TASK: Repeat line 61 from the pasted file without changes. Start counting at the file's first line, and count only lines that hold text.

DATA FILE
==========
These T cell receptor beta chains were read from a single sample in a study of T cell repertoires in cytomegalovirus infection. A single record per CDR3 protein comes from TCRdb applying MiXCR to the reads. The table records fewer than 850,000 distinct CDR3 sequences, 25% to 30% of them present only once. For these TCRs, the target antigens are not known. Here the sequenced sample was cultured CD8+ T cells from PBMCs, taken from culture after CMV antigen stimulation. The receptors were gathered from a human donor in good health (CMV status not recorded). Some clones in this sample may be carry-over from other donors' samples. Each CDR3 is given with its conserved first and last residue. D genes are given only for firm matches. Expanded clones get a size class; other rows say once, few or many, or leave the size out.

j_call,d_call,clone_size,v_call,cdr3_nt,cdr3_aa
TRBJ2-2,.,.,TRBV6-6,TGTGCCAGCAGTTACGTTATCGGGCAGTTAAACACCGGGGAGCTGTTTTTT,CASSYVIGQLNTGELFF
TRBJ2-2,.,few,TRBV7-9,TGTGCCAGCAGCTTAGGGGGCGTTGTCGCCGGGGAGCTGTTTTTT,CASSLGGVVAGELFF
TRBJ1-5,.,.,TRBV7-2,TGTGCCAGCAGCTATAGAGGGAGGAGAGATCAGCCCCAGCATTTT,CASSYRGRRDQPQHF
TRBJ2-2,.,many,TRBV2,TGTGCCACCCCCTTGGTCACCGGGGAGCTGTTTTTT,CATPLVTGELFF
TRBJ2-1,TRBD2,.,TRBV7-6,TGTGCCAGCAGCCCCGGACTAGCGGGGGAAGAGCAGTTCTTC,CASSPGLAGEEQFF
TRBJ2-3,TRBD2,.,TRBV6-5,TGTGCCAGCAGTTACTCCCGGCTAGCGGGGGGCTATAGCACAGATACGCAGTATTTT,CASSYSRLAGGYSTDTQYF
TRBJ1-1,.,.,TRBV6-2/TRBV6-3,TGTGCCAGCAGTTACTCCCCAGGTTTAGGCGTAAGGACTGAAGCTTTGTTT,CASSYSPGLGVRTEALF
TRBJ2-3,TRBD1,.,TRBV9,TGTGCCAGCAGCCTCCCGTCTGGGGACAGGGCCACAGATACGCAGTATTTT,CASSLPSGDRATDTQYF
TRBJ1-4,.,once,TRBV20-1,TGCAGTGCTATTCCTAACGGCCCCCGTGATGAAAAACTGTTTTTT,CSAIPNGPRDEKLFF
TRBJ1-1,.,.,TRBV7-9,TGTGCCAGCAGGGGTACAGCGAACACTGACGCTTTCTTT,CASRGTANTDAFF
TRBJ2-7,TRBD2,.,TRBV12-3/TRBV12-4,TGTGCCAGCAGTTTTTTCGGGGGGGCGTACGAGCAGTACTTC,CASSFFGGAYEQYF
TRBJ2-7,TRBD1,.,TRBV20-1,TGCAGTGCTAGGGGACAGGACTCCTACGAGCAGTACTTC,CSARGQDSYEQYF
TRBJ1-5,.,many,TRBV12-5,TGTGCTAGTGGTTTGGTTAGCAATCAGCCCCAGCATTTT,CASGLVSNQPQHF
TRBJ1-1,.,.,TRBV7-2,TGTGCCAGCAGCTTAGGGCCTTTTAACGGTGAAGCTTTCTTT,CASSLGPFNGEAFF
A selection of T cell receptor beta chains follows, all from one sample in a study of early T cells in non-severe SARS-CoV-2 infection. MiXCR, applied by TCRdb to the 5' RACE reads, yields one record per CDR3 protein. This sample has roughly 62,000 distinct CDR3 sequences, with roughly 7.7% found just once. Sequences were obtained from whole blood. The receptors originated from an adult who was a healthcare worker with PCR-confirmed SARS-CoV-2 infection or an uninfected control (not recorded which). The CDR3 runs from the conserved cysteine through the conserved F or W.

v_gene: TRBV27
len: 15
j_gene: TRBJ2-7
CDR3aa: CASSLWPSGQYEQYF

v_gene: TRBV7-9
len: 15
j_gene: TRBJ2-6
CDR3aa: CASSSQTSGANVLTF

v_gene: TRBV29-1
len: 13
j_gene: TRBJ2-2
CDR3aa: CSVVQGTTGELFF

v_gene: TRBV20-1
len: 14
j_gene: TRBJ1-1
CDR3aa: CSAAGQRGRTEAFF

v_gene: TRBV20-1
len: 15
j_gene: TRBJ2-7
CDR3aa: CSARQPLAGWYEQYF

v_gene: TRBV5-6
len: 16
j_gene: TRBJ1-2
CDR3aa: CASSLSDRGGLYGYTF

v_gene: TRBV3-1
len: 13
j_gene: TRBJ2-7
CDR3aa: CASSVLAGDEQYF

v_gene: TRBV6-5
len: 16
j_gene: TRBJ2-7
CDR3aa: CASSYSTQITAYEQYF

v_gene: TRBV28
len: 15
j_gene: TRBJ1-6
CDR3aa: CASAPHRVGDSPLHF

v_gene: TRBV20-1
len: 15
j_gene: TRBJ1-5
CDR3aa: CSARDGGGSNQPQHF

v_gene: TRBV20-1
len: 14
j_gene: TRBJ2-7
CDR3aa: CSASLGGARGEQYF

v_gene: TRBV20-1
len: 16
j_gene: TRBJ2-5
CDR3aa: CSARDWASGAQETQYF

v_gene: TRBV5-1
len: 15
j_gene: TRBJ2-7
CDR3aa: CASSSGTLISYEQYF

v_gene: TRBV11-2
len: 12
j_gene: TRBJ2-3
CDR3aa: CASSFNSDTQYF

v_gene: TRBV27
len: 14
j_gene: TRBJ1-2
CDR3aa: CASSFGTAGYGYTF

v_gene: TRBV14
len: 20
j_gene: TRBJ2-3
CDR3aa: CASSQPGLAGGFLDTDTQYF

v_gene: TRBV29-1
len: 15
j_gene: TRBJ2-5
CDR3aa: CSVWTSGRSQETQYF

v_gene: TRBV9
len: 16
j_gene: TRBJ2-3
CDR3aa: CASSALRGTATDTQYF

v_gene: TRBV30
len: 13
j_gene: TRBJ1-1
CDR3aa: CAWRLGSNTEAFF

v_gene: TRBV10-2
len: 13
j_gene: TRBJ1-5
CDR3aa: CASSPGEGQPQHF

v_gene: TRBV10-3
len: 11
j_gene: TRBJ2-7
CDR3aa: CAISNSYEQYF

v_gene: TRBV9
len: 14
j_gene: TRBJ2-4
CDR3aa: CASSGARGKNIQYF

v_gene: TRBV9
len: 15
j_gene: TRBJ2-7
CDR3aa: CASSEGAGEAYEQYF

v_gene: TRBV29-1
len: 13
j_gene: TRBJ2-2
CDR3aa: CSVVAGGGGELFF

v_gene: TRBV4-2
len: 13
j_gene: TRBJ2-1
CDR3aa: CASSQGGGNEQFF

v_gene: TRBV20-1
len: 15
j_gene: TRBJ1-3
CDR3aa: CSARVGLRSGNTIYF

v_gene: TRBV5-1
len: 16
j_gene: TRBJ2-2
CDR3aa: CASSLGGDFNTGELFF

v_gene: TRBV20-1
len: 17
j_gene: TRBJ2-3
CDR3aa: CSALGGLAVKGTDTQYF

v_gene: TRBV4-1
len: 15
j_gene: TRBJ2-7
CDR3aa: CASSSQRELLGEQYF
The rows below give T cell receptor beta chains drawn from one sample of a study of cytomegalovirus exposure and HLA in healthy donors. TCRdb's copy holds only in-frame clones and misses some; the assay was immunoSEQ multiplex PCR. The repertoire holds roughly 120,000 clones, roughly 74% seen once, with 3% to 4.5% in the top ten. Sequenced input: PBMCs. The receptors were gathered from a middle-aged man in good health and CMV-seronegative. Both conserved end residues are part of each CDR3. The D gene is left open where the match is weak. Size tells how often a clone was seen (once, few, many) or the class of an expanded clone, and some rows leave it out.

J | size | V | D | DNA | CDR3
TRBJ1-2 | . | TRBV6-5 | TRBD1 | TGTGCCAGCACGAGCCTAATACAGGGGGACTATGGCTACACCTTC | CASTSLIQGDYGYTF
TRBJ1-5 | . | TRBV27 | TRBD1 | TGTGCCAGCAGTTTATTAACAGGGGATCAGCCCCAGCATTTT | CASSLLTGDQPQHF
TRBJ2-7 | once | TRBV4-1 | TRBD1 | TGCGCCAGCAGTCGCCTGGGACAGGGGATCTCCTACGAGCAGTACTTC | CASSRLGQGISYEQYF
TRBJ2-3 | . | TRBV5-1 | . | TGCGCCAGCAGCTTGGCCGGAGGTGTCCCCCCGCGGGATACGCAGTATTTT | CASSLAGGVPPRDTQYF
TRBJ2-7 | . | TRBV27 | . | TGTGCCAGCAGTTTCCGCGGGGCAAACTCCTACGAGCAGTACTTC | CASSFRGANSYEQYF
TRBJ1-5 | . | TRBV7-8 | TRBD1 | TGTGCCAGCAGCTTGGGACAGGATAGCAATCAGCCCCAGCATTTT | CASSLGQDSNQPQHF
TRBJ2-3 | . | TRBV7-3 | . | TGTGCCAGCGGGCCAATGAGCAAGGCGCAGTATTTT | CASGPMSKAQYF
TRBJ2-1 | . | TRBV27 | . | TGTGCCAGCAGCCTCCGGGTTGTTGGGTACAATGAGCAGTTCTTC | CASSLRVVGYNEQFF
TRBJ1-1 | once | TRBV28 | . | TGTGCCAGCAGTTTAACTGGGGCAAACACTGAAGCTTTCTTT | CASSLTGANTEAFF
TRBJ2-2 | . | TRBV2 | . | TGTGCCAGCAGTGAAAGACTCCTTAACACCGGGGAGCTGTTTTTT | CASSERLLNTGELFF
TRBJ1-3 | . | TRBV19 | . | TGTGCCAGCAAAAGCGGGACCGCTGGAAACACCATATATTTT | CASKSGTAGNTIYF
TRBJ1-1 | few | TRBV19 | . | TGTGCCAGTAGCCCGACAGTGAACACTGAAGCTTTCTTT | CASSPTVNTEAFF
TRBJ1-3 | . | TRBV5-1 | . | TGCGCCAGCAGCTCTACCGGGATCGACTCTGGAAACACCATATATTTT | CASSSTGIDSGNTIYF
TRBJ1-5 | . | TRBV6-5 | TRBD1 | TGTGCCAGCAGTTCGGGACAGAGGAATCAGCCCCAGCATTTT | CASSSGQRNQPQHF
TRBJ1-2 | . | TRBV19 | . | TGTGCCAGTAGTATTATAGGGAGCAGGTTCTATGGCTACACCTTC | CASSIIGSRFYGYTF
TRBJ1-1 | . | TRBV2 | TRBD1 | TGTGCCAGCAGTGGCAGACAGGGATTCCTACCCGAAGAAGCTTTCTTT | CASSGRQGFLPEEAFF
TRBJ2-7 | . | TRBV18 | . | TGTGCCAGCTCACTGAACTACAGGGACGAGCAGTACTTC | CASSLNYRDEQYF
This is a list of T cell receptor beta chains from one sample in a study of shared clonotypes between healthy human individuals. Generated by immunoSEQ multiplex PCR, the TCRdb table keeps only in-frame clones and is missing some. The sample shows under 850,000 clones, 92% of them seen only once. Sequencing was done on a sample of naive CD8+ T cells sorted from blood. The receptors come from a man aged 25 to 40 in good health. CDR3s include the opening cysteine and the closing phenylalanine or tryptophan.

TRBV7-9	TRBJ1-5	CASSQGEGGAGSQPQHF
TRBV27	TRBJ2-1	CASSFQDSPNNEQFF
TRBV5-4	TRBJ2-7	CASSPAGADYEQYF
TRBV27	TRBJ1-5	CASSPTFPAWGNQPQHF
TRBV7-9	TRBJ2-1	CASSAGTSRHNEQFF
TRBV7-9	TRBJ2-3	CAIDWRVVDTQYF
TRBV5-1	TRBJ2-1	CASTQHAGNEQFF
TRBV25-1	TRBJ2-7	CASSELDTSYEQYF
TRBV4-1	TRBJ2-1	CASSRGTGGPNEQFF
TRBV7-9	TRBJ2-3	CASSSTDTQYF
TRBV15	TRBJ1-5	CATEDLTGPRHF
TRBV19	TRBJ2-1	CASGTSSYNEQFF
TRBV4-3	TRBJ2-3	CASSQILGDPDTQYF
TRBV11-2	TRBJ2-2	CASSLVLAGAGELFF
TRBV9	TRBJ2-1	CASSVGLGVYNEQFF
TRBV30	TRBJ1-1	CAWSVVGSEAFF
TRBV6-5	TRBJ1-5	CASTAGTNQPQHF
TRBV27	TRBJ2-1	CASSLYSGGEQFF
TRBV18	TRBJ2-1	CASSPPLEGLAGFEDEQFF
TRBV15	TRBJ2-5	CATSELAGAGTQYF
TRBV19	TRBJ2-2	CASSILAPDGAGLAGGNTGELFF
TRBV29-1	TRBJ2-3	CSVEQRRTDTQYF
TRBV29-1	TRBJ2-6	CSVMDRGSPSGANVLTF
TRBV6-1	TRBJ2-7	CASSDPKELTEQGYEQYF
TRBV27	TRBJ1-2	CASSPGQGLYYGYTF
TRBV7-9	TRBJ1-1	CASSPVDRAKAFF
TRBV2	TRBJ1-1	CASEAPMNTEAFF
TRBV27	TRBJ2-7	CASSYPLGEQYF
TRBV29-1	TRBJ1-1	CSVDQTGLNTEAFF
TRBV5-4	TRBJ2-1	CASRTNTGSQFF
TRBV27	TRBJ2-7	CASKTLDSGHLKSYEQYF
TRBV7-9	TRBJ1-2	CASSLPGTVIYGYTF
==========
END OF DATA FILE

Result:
CDR3aa: CSASLGGARGEQYF